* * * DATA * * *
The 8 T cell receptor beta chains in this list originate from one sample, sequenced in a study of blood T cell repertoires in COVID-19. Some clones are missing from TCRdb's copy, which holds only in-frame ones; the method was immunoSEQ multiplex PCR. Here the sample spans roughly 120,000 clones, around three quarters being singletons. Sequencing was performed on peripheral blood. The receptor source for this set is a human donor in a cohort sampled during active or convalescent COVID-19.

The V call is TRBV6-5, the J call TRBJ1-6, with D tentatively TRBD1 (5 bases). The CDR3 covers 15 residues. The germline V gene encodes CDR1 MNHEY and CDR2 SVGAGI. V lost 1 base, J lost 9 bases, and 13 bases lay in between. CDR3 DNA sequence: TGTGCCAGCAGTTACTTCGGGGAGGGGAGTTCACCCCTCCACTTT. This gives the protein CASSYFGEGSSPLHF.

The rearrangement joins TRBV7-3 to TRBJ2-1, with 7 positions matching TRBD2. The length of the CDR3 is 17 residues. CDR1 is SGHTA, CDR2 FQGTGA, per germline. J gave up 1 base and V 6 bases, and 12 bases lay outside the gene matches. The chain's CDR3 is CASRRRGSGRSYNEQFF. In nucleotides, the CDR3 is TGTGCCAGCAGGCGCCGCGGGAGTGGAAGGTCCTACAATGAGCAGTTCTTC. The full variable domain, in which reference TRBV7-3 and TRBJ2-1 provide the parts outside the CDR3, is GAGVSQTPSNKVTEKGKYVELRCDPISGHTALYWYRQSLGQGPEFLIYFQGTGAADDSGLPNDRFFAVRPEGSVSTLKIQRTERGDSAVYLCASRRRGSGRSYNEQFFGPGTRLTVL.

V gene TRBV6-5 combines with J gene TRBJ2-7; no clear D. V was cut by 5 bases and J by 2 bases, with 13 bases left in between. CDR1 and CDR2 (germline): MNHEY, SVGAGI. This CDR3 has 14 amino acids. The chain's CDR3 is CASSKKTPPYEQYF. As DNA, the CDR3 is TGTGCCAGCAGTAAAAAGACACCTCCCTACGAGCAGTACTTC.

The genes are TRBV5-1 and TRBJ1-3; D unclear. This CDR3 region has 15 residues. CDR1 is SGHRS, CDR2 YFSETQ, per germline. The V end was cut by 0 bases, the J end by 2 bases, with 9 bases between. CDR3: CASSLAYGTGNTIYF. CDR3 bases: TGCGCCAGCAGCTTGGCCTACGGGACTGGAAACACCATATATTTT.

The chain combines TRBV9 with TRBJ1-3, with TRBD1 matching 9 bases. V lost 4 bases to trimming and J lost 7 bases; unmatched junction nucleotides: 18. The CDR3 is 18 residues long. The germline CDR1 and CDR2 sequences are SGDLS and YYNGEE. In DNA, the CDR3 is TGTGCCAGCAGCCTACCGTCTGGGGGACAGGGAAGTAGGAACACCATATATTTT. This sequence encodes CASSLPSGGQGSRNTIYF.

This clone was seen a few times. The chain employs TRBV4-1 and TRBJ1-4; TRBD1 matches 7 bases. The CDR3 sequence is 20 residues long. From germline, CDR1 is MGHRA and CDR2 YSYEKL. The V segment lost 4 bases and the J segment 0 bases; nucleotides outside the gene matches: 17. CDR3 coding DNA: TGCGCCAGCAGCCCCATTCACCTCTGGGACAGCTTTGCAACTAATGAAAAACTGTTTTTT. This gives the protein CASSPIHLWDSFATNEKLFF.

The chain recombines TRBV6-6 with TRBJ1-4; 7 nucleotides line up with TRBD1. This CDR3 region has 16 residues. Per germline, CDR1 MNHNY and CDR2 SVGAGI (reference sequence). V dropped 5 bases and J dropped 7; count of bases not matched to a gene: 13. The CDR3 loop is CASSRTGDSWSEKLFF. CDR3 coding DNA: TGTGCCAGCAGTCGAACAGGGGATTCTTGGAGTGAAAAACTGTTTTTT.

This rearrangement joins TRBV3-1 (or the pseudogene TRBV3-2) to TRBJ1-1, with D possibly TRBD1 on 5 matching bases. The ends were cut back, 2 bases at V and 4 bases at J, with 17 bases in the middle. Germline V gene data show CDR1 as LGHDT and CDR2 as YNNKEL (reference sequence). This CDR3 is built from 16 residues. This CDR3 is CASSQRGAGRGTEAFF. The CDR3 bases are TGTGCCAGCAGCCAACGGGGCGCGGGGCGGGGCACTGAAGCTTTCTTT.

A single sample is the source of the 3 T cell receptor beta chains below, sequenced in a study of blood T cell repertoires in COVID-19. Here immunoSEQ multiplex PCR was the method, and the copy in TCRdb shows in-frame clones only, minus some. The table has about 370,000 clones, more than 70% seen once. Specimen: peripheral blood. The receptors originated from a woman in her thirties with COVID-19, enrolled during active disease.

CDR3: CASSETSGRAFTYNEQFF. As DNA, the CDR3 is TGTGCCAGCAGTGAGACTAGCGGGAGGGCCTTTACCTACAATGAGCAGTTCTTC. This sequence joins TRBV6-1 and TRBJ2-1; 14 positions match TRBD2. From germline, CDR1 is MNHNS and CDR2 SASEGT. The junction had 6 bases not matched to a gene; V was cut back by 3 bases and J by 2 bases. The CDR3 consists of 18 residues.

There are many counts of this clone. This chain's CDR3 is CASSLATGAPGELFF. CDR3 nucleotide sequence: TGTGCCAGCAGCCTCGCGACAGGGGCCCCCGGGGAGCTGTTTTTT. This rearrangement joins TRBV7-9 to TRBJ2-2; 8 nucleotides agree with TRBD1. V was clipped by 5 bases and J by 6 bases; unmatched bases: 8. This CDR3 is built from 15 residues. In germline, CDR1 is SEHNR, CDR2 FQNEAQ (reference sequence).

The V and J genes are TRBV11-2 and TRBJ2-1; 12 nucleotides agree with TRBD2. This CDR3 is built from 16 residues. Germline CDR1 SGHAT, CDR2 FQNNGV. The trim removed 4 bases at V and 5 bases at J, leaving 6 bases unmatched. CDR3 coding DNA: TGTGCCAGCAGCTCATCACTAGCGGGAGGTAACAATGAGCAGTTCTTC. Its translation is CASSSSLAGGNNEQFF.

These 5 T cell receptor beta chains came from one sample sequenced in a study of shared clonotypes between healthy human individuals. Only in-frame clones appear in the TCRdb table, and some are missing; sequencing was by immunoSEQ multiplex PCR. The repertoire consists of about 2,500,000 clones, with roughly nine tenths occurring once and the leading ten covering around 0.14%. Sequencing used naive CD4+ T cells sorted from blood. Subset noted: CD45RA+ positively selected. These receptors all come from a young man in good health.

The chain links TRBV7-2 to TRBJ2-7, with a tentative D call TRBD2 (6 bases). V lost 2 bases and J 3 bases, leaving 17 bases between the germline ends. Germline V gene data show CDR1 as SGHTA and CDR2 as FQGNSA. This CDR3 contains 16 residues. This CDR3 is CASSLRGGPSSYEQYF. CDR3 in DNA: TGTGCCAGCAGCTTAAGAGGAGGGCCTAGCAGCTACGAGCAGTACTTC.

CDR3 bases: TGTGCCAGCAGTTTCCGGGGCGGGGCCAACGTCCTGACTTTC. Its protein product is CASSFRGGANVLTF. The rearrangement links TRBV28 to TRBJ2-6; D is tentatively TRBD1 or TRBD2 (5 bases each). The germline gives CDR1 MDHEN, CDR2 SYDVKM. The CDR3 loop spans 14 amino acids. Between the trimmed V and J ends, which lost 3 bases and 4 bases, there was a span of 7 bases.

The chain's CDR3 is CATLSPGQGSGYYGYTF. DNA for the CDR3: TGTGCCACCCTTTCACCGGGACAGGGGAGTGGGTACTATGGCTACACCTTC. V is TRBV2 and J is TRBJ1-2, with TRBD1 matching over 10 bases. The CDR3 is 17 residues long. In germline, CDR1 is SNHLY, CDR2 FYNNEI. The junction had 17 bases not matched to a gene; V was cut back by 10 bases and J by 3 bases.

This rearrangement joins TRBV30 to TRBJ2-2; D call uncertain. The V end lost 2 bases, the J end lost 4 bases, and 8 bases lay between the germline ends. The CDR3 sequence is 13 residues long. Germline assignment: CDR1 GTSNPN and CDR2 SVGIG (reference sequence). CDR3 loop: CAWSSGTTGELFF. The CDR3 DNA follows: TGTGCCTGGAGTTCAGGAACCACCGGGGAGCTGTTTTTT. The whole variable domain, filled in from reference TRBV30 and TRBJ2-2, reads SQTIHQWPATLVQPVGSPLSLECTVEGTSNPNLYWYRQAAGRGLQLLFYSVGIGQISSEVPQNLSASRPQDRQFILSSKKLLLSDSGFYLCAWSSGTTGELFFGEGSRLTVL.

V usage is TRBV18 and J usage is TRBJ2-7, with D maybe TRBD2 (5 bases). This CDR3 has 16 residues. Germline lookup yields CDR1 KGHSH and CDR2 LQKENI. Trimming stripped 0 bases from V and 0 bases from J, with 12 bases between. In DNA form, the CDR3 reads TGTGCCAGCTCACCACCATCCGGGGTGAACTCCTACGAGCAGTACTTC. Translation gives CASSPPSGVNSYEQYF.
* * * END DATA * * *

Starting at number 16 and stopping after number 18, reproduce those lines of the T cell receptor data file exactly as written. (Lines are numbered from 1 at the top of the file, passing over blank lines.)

CDR3 bases: TGTGCCAGCAGTTTCCGGGGCGGGGCCAACGTCCTGACTTTC. Its protein product is CASSFRGGANVLTF. The rearrangement links TRBV28 to TRBJ2-6; D is tentatively TRBD1 or TRBD2 (5 bases each). The germline gives CDR1 MDHEN, CDR2 SYDVKM. The CDR3 loop spans 14 amino acids. Between the trimmed V and J ends, which lost 3 bases and 4 bases, there was a span of 7 bases.

The chain's CDR3 is CATLSPGQGSGYYGYTF. DNA for the CDR3: TGTGCCACCCTTTCACCGGGACAGGGGAGTGGGTACTATGGCTACACCTTC. V is TRBV2 and J is TRBJ1-2, with TRBD1 matching over 10 bases. The CDR3 is 17 residues long. In germline, CDR1 is SNHLY, CDR2 FYNNEI. The junction had 17 bases not matched to a gene; V was cut back by 10 bases and J by 3 bases.

This rearrangement joins TRBV30 to TRBJ2-2; D call uncertain. The V end lost 2 bases, the J end lost 4 bases, and 8 bases lay between the germline ends. The CDR3 sequence is 13 residues long. Germline assignment: CDR1 GTSNPN and CDR2 SVGIG (reference sequence). CDR3 loop: CAWSSGTTGELFF. The CDR3 DNA follows: TGTGCCTGGAGTTCAGGAACCACCGGGGAGCTGTTTTTT. The whole variable domain, filled in from reference TRBV30 and TRBJ2-2, reads SQTIHQWPATLVQPVGSPLSLECTVEGTSNPNLYWYRQAAGRGLQLLFYSVGIGQISSEVPQNLSASRPQDRQFILSSKKLLLSDSGFYLCAWSSGTTGELFFGEGSRLTVL.